The 6th Annual Washington Ohi Day Foundation gala awarded truly remarkable people for their – “OXICourage.” The award honors people that inspire the same courage in the world today that was shown during Greece’s refusal to cave in to Occupation forces in WWII. The word “Ohi,” meaning “No,” reflects the statement that Greek dictator Ioannis Metaxas had uttered to Italy’s representative on October 28, 1940.
Awards went to Vice President Joe Biden and ISIS survivor Nadia Murad, who tearfully shared incredible stories of personal tragedy. Both the recipients alluded to the courage of the Greek people in 1940 as they discussed their personal battles.
Human Rights barrister Amal Clooney nominated Nadia Murad for the Foundation’s 2016 Battle of Crete Award. Nadia has consistently made world headlines for her noble drive to hold ISIS accountable for the unspeakable atrocities they have perpetuated in Iraq and Syria, particularly against her Yazidi people.
The 2016 Oxi Day Award for courage was awarded to Vice President Biden and his son Beau Biden, the former Delaware Attorney General (posthumously). The Vice President has shown extraordinary courage throughout his life in public service. At 29, Joe Biden suffered the tragic loss of his first wife and daughter in a car accident that left his two young sons hospitalized. The loss of his son Beau to cancer in 2015 has inspired the Vice President to lead the Cancer Moonshot Initiative, a true David vs. Goliath battle against what will soon be the number one cause of death in the U.S. Beau Biden showed great courage in risking his life for our country, in fighting for the protection of children, and in his fight against cancer.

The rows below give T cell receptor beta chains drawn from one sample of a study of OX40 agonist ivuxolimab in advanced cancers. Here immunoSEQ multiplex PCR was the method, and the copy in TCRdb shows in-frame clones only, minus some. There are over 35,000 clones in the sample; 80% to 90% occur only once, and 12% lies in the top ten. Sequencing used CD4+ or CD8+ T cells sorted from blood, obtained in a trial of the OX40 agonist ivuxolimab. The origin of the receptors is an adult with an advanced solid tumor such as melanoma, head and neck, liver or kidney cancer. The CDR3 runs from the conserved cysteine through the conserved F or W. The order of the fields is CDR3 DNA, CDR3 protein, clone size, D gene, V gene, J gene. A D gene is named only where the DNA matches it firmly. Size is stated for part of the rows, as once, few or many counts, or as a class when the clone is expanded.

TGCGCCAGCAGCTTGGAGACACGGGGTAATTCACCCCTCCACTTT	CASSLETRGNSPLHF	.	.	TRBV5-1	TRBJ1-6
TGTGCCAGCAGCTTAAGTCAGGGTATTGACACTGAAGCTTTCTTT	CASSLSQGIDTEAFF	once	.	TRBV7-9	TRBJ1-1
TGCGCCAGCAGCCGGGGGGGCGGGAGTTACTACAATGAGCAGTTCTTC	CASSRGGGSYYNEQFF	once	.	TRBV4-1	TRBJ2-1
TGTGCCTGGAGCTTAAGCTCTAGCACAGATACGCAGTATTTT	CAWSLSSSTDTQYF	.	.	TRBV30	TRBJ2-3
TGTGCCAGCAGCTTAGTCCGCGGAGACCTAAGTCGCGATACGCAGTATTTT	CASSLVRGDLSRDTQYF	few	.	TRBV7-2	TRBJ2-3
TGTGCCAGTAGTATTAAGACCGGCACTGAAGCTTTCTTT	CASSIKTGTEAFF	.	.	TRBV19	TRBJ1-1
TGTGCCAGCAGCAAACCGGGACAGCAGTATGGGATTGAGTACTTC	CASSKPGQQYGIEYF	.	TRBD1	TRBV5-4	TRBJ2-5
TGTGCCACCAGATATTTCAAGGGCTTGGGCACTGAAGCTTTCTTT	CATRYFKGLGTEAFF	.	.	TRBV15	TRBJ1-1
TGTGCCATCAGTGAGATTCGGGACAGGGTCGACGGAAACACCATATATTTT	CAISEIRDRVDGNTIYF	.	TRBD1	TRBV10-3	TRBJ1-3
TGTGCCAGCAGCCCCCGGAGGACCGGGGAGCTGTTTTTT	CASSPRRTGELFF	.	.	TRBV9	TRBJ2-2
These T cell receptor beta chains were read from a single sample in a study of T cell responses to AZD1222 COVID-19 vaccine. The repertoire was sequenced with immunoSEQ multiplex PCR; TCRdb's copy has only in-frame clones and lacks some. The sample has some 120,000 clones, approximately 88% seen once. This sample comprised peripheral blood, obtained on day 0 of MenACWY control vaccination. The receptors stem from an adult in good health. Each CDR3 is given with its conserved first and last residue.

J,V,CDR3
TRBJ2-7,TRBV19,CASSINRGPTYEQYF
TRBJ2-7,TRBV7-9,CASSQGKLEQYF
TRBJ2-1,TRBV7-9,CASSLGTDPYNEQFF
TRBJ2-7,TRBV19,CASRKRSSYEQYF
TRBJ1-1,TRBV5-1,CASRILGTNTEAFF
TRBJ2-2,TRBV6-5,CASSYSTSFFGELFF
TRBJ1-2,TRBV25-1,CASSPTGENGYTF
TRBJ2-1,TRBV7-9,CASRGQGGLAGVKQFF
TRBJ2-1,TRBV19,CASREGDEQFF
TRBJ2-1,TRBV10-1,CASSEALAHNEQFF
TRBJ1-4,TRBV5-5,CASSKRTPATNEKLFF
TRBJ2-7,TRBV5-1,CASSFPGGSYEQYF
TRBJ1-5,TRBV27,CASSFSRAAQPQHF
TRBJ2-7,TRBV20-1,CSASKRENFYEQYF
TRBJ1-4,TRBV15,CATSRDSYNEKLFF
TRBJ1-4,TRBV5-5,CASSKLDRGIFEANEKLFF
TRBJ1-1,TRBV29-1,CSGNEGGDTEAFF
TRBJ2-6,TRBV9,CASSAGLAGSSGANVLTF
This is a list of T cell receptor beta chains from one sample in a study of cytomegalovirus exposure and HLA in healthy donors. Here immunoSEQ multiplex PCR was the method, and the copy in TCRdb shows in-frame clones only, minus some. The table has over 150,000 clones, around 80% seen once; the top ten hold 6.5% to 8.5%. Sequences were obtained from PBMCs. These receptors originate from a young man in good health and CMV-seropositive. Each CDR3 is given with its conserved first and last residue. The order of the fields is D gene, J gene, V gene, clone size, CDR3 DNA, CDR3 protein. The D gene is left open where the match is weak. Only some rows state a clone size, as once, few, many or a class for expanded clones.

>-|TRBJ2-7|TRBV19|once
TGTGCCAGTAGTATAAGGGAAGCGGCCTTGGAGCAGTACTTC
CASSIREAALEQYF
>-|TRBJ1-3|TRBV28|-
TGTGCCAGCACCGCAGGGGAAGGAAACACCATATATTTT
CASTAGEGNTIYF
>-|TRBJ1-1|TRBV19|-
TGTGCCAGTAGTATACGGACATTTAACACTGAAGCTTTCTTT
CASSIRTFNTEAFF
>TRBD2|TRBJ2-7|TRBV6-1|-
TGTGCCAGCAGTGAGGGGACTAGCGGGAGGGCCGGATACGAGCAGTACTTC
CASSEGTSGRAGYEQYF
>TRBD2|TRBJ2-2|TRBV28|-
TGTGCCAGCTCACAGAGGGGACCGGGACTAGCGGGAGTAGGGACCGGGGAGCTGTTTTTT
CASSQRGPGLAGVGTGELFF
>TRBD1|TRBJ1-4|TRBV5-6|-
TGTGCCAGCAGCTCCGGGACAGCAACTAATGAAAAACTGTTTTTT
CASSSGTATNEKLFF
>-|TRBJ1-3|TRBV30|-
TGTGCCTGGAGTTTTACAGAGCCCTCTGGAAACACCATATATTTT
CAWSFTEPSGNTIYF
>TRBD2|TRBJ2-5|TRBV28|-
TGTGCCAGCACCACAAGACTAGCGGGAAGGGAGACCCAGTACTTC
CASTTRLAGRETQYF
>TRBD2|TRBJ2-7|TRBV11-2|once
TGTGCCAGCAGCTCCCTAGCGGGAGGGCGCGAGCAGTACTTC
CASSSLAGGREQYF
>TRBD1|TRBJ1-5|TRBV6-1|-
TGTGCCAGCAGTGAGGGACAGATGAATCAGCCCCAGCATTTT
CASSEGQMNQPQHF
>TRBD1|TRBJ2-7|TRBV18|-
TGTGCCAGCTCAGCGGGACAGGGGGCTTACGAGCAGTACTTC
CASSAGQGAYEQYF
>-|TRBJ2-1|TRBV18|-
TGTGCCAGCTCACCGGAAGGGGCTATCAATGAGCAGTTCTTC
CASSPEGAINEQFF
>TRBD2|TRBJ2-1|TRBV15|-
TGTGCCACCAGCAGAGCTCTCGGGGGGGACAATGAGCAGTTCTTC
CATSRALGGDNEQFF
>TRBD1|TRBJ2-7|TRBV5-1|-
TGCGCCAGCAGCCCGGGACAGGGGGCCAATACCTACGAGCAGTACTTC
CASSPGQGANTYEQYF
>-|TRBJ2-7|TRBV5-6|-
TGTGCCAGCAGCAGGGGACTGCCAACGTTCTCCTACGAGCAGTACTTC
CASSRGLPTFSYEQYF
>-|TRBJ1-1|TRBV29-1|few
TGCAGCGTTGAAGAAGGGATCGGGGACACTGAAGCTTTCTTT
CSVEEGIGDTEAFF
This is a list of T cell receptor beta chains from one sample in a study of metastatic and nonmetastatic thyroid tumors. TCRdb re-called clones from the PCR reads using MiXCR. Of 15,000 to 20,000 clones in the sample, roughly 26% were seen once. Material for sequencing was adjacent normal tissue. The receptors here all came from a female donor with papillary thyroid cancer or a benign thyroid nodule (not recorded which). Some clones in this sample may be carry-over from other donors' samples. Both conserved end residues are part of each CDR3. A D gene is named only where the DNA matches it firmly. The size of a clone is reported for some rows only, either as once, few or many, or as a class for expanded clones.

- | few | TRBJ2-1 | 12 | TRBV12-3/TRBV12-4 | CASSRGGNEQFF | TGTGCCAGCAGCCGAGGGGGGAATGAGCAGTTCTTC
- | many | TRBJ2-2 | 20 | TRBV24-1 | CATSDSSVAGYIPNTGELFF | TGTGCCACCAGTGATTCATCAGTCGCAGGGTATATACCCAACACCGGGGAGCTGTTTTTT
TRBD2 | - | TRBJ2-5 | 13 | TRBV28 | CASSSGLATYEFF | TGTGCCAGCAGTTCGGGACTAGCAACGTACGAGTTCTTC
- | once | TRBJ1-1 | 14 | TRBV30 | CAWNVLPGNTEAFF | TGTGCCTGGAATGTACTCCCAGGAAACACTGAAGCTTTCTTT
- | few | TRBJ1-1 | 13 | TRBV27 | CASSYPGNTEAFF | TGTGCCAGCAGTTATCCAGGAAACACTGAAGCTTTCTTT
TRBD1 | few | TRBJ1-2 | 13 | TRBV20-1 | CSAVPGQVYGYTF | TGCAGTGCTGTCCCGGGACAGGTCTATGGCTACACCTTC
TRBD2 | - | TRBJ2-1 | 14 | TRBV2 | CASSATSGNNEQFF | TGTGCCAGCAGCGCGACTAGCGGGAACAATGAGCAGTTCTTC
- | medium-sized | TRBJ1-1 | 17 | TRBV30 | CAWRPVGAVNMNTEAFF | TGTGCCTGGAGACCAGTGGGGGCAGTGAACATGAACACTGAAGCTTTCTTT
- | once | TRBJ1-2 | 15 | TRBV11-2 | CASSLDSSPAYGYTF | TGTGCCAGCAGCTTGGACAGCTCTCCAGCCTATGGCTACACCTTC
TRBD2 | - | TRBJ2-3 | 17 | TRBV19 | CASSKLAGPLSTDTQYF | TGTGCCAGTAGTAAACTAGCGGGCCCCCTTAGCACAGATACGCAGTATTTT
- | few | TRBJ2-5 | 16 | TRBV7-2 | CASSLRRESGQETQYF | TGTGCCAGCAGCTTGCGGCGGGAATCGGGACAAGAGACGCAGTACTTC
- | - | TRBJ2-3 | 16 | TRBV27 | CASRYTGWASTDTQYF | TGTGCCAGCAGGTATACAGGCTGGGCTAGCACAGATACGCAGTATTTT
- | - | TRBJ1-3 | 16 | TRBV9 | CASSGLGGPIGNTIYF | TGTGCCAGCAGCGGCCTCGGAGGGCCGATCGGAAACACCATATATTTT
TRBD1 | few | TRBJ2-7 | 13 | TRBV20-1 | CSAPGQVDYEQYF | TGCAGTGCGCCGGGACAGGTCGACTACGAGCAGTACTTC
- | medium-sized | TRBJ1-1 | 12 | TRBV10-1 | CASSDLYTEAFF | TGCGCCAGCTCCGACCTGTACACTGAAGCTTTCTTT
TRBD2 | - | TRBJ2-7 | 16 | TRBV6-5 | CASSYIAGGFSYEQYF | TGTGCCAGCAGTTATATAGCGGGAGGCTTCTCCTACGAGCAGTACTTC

Honored alongside Biden and Murad was Makis Matsas, the distinguished President of the Board of Directors of the Jewish Museum of Greece, who received the 2016 Metropolitan Chrysostomos Award. Matsas epitomizes the proud tradition of the Jewish community of Greece who famously led the only revolt against the Nazis at Auschwitz and who sang the Greek national anthem as they met their death.
The event was attended by numerous U.S. policy makers and opinion leaders, dignitaries, human rights activists and Greek-American community leaders.
Previous honorees recognized for their commitment to freedom, democracy and humanity have included: James Foley, nominated by President Bill Clinton in 2014 — the first American killed (publicly and brutally) by ISIS in response to American airstrikes in Iraq; Nobel Laureate Aung San Suu Kyi in 2011, and Chinese dissident Chen Guangcheng in 2012. Bono nominated the 2015 and 2013 honorees, Leyla Yunus of Azerbaijan and John Githongo of Kenya. Shimon Peres, Elie Wiesel and Prince Philip’s mother Princess Alice are previous recipients of the Metropolitan Chrysostomos Award.